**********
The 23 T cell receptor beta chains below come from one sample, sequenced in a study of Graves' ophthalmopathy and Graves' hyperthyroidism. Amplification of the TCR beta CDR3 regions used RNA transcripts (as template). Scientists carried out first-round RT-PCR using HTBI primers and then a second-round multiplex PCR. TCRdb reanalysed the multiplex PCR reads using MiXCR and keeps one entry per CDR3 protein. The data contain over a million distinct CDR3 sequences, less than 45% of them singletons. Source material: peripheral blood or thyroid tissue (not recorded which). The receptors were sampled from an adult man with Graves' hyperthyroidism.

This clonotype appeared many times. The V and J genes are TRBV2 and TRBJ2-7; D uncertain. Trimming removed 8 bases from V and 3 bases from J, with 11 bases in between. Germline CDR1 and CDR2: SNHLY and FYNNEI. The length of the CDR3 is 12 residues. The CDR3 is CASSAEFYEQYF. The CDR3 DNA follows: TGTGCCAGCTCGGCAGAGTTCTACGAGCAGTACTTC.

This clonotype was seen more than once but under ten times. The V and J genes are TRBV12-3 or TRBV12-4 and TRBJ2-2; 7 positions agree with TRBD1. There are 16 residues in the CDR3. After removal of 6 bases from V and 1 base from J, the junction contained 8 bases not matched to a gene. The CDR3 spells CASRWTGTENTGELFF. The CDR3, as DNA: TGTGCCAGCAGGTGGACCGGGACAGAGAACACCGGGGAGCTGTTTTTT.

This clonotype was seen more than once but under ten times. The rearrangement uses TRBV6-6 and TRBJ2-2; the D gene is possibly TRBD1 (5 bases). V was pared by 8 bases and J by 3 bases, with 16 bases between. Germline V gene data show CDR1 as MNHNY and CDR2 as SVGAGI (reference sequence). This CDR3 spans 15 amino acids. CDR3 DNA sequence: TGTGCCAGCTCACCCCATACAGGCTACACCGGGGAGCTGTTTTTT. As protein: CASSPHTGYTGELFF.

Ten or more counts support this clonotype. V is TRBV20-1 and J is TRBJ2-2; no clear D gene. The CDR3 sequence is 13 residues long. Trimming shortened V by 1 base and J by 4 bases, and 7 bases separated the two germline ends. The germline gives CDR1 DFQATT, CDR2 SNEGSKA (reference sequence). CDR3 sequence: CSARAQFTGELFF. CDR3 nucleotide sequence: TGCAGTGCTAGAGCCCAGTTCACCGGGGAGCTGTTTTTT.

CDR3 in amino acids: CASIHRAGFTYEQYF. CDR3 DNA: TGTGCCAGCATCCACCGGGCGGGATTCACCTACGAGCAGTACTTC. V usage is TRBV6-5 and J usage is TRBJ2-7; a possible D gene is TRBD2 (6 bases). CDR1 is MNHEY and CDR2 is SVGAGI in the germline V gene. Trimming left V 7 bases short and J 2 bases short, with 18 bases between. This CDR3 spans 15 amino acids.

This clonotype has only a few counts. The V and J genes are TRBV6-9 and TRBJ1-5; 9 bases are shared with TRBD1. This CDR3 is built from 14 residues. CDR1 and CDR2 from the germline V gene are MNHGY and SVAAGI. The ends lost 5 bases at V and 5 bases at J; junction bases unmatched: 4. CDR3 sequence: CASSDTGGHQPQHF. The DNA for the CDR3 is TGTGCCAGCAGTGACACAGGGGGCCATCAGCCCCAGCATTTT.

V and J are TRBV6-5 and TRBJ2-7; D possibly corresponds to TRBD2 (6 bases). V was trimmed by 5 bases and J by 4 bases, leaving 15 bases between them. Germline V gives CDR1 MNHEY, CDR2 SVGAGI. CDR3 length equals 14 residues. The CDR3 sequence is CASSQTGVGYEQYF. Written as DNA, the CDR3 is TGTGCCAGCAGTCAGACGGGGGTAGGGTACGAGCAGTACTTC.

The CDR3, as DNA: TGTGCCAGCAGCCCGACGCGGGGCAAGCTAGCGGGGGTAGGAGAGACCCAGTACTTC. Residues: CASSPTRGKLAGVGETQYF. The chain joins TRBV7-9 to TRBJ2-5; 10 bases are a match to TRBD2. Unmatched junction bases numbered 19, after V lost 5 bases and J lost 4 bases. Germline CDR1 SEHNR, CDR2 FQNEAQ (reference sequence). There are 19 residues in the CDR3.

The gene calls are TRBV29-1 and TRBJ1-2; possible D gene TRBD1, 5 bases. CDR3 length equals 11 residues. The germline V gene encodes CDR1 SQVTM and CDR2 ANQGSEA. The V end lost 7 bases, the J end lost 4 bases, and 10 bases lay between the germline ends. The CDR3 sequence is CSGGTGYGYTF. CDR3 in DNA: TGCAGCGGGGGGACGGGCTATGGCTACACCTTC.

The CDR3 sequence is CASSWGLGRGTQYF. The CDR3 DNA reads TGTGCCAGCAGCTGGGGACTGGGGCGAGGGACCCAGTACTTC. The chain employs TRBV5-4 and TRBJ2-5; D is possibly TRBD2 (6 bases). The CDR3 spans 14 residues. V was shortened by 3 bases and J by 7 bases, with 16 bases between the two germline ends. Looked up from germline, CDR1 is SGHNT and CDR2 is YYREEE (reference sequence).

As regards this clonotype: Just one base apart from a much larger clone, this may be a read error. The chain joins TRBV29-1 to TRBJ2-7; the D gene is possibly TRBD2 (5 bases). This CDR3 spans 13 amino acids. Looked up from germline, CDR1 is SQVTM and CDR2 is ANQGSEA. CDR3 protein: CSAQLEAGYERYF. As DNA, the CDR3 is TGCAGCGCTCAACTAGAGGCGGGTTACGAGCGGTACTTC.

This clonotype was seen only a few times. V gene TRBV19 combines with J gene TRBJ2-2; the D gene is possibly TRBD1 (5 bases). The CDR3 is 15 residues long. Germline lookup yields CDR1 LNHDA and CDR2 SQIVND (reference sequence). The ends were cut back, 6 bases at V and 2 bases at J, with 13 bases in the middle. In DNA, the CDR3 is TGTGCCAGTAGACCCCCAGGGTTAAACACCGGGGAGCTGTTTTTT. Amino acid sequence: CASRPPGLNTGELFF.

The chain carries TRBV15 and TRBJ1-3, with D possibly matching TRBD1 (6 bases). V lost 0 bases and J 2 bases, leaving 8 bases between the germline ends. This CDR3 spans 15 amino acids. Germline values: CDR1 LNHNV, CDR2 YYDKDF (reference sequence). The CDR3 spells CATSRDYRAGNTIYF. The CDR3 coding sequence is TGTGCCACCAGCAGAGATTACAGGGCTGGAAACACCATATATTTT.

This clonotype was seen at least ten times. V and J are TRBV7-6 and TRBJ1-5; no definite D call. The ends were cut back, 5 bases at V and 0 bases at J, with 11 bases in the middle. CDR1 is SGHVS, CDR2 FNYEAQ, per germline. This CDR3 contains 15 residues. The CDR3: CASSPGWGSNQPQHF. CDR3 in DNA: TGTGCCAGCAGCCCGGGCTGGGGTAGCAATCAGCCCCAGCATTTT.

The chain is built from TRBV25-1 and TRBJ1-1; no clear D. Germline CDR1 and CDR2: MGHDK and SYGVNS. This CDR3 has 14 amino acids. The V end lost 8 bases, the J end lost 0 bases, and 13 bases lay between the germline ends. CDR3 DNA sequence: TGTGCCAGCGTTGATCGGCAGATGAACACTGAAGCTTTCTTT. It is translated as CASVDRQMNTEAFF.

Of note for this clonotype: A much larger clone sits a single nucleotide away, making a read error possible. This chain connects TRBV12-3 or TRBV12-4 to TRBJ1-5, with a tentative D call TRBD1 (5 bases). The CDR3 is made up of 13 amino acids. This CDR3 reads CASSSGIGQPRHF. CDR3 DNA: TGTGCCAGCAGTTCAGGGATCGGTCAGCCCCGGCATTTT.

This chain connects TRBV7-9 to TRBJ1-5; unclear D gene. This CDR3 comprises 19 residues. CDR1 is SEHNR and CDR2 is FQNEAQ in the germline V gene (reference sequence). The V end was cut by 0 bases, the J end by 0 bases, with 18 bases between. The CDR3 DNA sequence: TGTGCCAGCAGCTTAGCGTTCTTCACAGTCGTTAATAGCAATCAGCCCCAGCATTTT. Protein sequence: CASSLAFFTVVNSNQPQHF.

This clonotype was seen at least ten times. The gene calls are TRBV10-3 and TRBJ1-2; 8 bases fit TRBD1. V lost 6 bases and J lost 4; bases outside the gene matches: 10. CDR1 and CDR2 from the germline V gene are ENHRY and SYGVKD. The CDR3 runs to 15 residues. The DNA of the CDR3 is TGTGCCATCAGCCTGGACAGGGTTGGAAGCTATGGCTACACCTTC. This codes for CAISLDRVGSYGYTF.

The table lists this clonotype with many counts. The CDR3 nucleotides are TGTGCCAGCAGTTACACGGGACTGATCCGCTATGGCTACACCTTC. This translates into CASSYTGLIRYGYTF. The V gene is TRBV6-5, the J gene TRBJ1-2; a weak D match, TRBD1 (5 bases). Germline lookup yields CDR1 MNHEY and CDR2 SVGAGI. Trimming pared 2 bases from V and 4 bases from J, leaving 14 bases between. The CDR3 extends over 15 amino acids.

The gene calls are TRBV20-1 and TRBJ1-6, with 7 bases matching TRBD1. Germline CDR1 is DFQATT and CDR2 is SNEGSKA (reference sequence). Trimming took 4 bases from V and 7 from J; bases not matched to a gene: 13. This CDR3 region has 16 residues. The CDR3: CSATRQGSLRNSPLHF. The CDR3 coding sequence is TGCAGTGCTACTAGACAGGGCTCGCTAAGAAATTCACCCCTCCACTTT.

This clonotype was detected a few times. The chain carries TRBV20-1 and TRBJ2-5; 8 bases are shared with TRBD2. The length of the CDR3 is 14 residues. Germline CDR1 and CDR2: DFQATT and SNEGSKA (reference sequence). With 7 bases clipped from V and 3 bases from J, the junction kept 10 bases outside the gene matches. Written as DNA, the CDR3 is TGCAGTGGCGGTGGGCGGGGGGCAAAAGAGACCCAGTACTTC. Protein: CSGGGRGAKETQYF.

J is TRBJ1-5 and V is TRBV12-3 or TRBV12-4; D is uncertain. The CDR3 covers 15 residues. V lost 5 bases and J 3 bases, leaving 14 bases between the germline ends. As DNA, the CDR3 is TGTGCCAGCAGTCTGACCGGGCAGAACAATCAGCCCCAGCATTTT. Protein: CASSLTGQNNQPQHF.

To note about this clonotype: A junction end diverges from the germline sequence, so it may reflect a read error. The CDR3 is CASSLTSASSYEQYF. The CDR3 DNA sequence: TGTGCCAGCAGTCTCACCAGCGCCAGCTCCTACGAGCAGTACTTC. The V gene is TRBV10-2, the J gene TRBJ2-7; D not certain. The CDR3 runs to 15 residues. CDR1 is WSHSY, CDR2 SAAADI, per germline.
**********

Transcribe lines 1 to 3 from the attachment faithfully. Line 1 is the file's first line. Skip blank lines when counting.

The 23 T cell receptor beta chains below come from one sample, sequenced in a study of Graves' ophthalmopathy and Graves' hyperthyroidism. Amplification of the TCR beta CDR3 regions used RNA transcripts (as template). Scientists carried out first-round RT-PCR using HTBI primers and then a second-round multiplex PCR. TCRdb reanalysed the multiplex PCR reads using MiXCR and keeps one entry per CDR3 protein. The data contain over a million distinct CDR3 sequences, less than 45% of them singletons. Source material: peripheral blood or thyroid tissue (not recorded which). The receptors were sampled from an adult man with Graves' hyperthyroidism.

This clonotype appeared many times. The V and J genes are TRBV2 and TRBJ2-7; D uncertain. Trimming removed 8 bases from V and 3 bases from J, with 11 bases in between. Germline CDR1 and CDR2: SNHLY and FYNNEI. The length of the CDR3 is 12 residues. The CDR3 is CASSAEFYEQYF. The CDR3 DNA follows: TGTGCCAGCTCGGCAGAGTTCTACGAGCAGTACTTC.

This clonotype was seen more than once but under ten times. The V and J genes are TRBV12-3 or TRBV12-4 and TRBJ2-2; 7 positions agree with TRBD1. There are 16 residues in the CDR3. After removal of 6 bases from V and 1 base from J, the junction contained 8 bases not matched to a gene. The CDR3 spells CASRWTGTENTGELFF. The CDR3, as DNA: TGTGCCAGCAGGTGGACCGGGACAGAGAACACCGGGGAGCTGTTTTTT.